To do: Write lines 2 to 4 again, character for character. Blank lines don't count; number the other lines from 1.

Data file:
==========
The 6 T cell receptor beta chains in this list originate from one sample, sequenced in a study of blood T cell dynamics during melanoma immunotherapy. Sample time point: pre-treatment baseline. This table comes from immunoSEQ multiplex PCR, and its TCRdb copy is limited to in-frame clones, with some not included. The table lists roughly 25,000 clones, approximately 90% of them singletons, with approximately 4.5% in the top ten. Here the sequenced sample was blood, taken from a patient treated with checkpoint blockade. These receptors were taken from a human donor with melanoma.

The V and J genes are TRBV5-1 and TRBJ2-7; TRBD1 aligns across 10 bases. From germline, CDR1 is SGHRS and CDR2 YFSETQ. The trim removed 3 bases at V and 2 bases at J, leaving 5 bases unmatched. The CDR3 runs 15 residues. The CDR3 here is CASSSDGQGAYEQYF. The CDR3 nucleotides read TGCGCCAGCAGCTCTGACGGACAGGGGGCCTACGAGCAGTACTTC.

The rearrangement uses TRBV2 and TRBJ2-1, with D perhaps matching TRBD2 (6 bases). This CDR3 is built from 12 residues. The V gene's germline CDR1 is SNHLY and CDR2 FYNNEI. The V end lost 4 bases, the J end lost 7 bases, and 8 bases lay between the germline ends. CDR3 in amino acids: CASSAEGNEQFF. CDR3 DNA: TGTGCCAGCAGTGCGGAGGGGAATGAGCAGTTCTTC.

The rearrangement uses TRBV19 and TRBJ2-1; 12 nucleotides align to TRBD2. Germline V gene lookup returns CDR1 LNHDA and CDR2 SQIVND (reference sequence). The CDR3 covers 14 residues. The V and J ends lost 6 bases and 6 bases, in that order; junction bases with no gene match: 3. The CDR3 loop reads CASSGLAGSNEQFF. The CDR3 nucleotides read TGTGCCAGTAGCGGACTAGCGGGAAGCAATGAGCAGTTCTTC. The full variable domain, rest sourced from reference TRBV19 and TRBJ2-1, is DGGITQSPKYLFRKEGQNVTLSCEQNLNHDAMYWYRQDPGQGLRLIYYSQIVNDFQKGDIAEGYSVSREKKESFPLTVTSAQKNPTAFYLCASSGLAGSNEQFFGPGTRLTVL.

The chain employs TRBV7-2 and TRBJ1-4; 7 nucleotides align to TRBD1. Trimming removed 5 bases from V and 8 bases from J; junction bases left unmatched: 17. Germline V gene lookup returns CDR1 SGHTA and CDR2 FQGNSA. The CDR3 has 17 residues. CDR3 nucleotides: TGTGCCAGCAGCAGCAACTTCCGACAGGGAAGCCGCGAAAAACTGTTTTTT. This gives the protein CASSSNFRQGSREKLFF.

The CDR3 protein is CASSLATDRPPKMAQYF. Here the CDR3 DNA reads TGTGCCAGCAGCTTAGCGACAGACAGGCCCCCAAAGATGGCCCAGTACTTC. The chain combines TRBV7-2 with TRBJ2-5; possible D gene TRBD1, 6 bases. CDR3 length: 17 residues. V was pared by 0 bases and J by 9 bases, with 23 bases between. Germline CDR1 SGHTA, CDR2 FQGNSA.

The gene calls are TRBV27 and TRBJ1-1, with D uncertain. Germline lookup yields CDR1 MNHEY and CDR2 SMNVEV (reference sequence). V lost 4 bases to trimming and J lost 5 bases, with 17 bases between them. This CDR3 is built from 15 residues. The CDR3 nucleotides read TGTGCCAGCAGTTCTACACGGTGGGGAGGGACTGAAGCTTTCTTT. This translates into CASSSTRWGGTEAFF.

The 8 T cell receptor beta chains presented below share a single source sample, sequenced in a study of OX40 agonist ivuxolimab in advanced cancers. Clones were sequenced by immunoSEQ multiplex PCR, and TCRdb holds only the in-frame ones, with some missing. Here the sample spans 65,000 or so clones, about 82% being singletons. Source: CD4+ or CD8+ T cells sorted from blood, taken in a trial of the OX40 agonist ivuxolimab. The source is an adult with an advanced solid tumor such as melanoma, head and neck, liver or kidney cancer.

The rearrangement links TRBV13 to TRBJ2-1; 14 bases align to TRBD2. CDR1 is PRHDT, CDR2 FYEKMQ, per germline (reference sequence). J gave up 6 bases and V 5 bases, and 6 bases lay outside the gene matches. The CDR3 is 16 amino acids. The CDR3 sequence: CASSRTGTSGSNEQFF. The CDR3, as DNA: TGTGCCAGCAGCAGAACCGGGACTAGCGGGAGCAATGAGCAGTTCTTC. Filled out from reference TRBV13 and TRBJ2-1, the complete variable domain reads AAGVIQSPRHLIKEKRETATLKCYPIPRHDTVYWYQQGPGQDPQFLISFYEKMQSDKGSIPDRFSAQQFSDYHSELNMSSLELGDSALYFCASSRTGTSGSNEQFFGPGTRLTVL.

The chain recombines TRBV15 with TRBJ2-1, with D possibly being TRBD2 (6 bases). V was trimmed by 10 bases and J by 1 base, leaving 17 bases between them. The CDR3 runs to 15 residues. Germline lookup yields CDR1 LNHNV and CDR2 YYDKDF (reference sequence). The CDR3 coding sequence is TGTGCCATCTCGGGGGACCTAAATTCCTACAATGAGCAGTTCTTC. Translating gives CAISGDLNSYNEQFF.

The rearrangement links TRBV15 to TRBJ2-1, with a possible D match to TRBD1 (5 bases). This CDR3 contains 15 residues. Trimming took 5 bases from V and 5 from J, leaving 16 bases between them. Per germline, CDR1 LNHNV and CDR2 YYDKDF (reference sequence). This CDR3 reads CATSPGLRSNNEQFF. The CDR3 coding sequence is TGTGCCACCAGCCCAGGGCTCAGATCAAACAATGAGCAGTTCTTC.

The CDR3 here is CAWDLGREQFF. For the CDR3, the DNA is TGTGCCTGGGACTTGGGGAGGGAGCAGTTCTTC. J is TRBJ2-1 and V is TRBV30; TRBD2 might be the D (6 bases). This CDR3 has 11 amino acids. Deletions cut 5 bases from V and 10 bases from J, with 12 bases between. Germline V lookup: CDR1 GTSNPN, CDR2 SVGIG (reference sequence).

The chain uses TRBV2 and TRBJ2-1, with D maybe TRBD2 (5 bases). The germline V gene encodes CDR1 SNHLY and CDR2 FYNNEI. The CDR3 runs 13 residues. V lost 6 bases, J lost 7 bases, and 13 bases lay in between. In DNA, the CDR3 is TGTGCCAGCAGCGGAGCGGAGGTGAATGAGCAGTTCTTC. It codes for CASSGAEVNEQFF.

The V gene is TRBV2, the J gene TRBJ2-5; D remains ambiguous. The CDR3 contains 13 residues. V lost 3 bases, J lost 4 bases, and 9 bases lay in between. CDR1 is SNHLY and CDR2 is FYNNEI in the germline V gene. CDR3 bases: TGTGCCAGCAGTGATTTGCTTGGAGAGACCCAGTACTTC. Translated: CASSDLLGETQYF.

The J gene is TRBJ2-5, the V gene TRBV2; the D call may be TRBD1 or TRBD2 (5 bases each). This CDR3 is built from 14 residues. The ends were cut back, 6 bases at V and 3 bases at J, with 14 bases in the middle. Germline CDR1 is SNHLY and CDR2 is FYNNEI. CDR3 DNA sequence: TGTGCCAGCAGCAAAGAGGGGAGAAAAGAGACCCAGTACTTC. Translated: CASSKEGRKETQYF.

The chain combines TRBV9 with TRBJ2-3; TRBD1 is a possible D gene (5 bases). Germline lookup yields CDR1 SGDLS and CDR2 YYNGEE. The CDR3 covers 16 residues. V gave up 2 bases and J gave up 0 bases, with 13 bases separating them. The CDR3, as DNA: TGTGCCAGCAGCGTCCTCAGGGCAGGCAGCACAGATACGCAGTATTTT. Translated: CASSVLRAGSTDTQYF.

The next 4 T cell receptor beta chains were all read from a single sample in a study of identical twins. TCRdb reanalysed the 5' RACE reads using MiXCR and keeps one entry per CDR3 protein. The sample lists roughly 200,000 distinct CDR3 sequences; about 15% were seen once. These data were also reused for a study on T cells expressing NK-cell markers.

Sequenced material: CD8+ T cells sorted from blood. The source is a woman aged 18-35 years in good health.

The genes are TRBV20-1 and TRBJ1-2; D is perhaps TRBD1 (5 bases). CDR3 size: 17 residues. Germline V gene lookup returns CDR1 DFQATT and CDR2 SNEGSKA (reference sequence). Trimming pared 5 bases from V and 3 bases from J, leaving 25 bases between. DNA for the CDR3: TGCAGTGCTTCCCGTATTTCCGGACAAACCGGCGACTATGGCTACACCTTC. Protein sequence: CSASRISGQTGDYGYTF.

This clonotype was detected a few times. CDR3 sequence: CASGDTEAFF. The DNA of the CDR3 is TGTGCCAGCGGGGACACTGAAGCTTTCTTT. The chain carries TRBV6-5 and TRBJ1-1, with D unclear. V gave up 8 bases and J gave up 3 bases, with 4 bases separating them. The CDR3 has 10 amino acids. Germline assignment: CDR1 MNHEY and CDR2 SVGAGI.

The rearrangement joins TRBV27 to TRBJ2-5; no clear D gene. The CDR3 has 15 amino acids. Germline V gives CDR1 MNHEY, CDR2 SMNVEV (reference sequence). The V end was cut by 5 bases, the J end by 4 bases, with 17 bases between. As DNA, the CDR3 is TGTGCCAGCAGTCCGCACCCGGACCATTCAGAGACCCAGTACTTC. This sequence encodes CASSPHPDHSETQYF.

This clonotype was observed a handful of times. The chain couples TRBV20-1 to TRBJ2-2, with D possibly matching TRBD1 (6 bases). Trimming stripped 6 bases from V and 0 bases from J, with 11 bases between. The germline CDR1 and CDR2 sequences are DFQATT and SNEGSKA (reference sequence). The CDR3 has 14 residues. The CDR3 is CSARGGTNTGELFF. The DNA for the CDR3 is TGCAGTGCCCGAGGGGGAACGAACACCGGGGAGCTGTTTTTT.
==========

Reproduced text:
The V and J genes are TRBV5-1 and TRBJ2-7; TRBD1 aligns across 10 bases. From germline, CDR1 is SGHRS and CDR2 YFSETQ. The trim removed 3 bases at V and 2 bases at J, leaving 5 bases unmatched. The CDR3 runs 15 residues. The CDR3 here is CASSSDGQGAYEQYF. The CDR3 nucleotides read TGCGCCAGCAGCTCTGACGGACAGGGGGCCTACGAGCAGTACTTC.

The rearrangement uses TRBV2 and TRBJ2-1, with D perhaps matching TRBD2 (6 bases). This CDR3 is built from 12 residues. The V gene's germline CDR1 is SNHLY and CDR2 FYNNEI. The V end lost 4 bases, the J end lost 7 bases, and 8 bases lay between the germline ends. CDR3 in amino acids: CASSAEGNEQFF. CDR3 DNA: TGTGCCAGCAGTGCGGAGGGGAATGAGCAGTTCTTC.

The rearrangement uses TRBV19 and TRBJ2-1; 12 nucleotides align to TRBD2. Germline V gene lookup returns CDR1 LNHDA and CDR2 SQIVND (reference sequence). The CDR3 covers 14 residues. The V and J ends lost 6 bases and 6 bases, in that order; junction bases with no gene match: 3. The CDR3 loop reads CASSGLAGSNEQFF. The CDR3 nucleotides read TGTGCCAGTAGCGGACTAGCGGGAAGCAATGAGCAGTTCTTC. The full variable domain, rest sourced from reference TRBV19 and TRBJ2-1, is DGGITQSPKYLFRKEGQNVTLSCEQNLNHDAMYWYRQDPGQGLRLIYYSQIVNDFQKGDIAEGYSVSREKKESFPLTVTSAQKNPTAFYLCASSGLAGSNEQFFGPGTRLTVL.